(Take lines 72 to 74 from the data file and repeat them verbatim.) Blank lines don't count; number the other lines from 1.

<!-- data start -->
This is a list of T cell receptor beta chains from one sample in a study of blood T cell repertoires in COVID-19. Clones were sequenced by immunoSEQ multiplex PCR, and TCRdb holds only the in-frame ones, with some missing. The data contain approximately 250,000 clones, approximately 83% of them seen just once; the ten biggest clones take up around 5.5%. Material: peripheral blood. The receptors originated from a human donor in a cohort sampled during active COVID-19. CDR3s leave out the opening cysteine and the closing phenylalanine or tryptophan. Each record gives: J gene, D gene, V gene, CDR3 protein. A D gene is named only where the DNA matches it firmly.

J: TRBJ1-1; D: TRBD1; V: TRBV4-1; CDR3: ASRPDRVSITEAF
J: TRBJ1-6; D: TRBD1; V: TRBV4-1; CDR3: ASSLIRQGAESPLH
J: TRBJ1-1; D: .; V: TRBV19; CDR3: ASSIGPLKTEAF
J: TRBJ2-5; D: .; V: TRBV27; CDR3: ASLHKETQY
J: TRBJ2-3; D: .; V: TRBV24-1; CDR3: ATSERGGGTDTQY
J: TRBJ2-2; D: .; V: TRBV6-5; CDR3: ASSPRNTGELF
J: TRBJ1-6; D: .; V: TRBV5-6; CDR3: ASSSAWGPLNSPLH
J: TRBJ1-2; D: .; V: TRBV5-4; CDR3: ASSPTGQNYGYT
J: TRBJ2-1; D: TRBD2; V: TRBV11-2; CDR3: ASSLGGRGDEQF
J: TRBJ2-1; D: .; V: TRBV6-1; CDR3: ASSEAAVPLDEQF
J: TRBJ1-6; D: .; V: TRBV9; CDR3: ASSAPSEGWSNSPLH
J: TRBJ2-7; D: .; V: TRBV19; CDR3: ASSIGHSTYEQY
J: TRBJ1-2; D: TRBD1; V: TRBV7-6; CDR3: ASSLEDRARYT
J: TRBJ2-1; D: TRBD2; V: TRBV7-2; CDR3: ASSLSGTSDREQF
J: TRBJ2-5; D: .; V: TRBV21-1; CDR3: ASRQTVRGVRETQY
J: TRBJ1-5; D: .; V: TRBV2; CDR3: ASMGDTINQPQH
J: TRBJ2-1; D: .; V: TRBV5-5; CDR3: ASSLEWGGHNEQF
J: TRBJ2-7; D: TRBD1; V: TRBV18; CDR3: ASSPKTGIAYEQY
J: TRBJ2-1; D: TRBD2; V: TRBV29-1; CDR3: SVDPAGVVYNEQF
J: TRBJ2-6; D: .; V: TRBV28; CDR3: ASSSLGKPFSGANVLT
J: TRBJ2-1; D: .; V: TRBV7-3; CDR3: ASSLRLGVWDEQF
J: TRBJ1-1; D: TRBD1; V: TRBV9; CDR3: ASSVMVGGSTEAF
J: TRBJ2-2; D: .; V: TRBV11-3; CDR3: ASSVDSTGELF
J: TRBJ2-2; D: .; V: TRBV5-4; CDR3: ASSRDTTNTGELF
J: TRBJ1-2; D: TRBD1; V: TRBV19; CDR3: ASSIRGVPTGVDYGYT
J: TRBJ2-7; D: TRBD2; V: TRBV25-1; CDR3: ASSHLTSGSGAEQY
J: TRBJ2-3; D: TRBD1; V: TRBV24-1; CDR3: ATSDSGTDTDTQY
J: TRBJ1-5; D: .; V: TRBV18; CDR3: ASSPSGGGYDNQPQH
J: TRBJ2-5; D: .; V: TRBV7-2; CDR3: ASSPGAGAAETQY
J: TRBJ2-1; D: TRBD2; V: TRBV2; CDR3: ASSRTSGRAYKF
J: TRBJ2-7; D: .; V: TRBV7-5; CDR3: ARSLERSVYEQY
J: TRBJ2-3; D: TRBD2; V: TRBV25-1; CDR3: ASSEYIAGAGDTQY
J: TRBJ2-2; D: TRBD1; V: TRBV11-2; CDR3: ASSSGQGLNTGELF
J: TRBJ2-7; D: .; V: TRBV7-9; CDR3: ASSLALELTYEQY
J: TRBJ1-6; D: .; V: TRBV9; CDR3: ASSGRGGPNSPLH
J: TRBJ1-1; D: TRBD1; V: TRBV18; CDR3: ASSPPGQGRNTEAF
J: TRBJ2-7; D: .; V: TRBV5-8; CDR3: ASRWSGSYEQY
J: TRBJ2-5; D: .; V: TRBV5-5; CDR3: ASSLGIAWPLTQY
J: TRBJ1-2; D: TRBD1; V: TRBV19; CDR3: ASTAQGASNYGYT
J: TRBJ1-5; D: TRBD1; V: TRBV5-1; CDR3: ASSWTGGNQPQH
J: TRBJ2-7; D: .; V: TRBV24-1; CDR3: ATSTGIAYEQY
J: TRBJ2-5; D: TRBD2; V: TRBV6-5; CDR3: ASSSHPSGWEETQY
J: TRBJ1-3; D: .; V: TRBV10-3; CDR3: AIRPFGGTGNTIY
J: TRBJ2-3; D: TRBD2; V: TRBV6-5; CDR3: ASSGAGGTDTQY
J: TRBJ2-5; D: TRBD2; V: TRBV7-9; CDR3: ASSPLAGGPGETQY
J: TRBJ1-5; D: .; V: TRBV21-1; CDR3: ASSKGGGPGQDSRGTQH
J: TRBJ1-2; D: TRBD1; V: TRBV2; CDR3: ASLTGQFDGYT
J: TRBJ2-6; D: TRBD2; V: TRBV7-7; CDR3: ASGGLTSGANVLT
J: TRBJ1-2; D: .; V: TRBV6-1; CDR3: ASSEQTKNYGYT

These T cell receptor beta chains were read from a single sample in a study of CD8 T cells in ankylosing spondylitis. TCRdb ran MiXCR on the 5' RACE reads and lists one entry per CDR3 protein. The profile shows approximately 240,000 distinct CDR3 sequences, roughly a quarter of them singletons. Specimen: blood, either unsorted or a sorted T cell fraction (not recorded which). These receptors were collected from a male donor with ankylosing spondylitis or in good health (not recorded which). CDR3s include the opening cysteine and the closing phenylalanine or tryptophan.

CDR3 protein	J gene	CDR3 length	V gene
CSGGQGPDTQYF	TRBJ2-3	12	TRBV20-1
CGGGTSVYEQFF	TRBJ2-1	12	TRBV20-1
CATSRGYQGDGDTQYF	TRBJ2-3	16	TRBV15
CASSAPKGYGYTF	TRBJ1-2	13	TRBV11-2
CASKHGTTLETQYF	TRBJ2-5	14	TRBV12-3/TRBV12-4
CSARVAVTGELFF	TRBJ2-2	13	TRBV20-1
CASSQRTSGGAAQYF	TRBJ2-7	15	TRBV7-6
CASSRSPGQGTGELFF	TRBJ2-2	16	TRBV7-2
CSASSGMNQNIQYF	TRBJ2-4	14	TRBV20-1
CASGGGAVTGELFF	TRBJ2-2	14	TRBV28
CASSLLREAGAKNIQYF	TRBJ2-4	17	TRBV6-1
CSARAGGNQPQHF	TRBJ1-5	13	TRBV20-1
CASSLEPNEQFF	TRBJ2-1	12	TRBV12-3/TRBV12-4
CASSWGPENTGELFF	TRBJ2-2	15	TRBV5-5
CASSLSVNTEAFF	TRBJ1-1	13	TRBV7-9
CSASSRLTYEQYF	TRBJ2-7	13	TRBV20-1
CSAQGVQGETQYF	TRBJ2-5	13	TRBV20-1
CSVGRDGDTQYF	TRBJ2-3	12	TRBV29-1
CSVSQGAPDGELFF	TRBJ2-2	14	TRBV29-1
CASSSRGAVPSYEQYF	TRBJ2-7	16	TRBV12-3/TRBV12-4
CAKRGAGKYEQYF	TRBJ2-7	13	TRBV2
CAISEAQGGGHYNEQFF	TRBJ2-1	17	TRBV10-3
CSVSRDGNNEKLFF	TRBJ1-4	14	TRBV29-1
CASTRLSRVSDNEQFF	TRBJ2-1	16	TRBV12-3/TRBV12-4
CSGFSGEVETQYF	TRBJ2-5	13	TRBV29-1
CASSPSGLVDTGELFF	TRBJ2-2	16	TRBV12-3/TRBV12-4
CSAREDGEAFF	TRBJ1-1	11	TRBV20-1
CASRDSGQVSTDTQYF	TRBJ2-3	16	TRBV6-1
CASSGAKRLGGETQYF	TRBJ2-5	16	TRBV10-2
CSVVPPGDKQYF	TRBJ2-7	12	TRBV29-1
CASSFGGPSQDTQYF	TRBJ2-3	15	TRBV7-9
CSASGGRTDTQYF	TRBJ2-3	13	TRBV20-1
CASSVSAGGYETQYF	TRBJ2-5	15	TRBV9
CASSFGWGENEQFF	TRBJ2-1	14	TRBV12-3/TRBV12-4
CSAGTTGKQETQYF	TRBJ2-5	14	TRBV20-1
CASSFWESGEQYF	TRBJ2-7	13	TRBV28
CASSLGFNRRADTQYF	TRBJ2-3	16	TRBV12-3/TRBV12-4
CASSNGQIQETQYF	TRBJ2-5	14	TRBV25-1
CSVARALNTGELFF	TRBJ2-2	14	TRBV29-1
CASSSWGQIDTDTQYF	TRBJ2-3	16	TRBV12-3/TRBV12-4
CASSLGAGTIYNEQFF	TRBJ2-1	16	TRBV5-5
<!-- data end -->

CASSSRGAVPSYEQYF	TRBJ2-7	16	TRBV12-3/TRBV12-4
CAKRGAGKYEQYF	TRBJ2-7	13	TRBV2
CAISEAQGGGHYNEQFF	TRBJ2-1	17	TRBV10-3